Mighty Wind

Remember red states and blue states? It turns out that it's the red ones that have the most to gain by investing in renewable energy.

September 28, 2012

Click here to find the orig­i­nal Huff Post arti­cle.

Did you notice that last week­end the largest onshore wind farm in Amer­ica started oper­a­tion in north-​​central Ore­gon? The 845 MW Shep­herds Flat facil­ity will gen­er­ate an esti­mated 2 bil­lion kWh each year — enough to power 235,000 homes. On top of that, this clean power will elim­i­nate about 1.5 mil­lion met­ric tons of car­bon pol­lu­tion annu­ally — the equiv­a­lent of tak­ing approx­i­mately 260,000 cars off the road.

Who built Shep­herds Flat? We, the peo­ple, did! Caith­ness Energy relied on more than a bil­lion dol­lars in loans guar­an­teed by the Energy Depart­ment. With the project up and run­ning, and with a long-​​term com­mit­ment from South­ern Cal­i­for­nia Edi­son to buy power, it looks like a good invest­ment. Maybe that’s why Google also kicked in $100 million.

Shep­herds Flat is the kind of project we should be build­ing across the U.S. — or at least in those parts, like the East­ern Colum­bia River Gorge, with abun­dant wind resources. Yet the Repub­li­can Party opposes even extend­ing the Pro­duc­tion Tax Credit that wind power has had for decades. Right now, they would prob­a­bly sooner move Burn­ing Man to the National Mall than help finance more suc­cess sto­ries like Shep­herds Flat.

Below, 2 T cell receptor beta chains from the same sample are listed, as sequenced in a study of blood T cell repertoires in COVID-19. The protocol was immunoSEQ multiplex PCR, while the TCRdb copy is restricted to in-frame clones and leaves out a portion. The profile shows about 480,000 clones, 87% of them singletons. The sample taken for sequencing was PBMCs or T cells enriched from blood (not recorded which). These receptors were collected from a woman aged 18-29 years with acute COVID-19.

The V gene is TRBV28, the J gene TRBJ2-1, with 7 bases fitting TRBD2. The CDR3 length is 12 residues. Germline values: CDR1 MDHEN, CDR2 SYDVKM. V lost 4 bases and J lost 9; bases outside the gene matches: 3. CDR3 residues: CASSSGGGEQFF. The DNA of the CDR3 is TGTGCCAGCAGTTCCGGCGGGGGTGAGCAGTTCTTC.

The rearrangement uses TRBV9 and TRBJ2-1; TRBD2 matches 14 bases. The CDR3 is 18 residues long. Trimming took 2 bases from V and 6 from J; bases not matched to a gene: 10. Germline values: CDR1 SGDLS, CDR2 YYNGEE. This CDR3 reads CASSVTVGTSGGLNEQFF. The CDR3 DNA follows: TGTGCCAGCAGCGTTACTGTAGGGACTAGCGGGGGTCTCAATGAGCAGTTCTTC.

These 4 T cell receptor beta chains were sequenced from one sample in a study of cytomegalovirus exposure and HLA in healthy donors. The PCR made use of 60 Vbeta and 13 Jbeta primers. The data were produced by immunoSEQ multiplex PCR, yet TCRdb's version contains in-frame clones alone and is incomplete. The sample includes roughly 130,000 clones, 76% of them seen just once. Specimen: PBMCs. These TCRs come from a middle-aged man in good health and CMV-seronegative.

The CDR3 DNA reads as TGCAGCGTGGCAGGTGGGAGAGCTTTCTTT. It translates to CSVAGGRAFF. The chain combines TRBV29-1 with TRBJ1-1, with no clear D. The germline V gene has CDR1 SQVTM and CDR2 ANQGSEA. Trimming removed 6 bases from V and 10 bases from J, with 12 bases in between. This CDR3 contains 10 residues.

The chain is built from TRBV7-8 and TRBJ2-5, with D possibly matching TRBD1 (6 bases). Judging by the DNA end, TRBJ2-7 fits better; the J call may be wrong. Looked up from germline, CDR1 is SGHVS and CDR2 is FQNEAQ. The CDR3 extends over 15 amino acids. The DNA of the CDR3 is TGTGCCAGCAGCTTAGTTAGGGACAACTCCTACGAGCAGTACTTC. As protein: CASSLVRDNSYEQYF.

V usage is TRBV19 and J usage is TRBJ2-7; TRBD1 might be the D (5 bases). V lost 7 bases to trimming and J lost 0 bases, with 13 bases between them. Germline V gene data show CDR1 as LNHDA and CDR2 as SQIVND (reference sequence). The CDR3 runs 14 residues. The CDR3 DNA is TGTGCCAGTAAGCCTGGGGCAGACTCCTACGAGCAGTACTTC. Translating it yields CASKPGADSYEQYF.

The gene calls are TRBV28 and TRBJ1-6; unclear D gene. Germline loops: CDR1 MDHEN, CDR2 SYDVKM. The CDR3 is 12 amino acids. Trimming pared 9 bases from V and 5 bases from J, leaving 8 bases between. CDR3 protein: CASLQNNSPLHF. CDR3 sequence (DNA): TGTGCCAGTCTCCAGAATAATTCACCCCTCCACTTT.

Here’s why that’s crazy:

Remem­ber red states and blue states? It turns out that it’s the red ones that have the most to gain by invest­ing in renew­able energy. For one thing, many of them are rich in renew­able resources — solar in the South­west and wind in the Mid­west. This isn’t just hypo­thet­i­cal. Accord­ing to a new report from DBL Part­ners, of the 10 states with the fastest growth in clean-​​tech jobs, only two (Hawaii and New York) are con­sid­ered tra­di­tion­ally Democratic.

In fact, when you look at the total num­ber of clean-​​tech jobs per state, rock-​​red Texas comes in third! That’s because both Gov­er­nor Rick Perry and his pre­de­ces­sor, George W. Bush (not exactly card-​​carrying envi­ros), pushed for wind energy incen­tives in their state. And it worked. In 2010, Texas got eight per­cent of its energy from wind.

Gov­er­nors Bush and Perry are not the only Repub­li­cans who’ve refused to pre­tend that renew­able energy isn’t good for their states’ economies. Par­tic­u­larly in the Mid­west, Repub­li­can lead­ers like Kansas Gov­er­nor Sam Brown­back are up in arms about their party’s oppo­si­tion to wind energy — not to men­tion the thou­sands of jobs at stake if the Pro­duc­tion Tax Credit expires.

So why has the national GOP adopted its topsy-​​turvy world­view? For the answer, you have to look toward a dif­fer­ent kind of green — the unprece­dented hun­dreds of mil­lions of dol­lars that Big Oil and Big Coal are spend­ing to make sure that every­one in Amer­ica knows the name of Solyn­dra (even if they aren’t sure exactly what hap­pened there) but as few as pos­si­ble hear about suc­cesses like Shep­herds Flat.

In the long run, of course, the dirty energy advo­cates will fail because they’re swim­ming (as hard as they can) against the tide of his­tory. But we can’t afford to wait for rea­son to tri­umph over ad dol­lars. What can you do right now? Tell Con­gress to renew the Pro­duc­tion Tax Credit before we lose even more wind-​​energy jobs.

 Fol­low Michael Brune on Twit­ter: www​.twit​ter​.com/​b​r​u​n​e​ski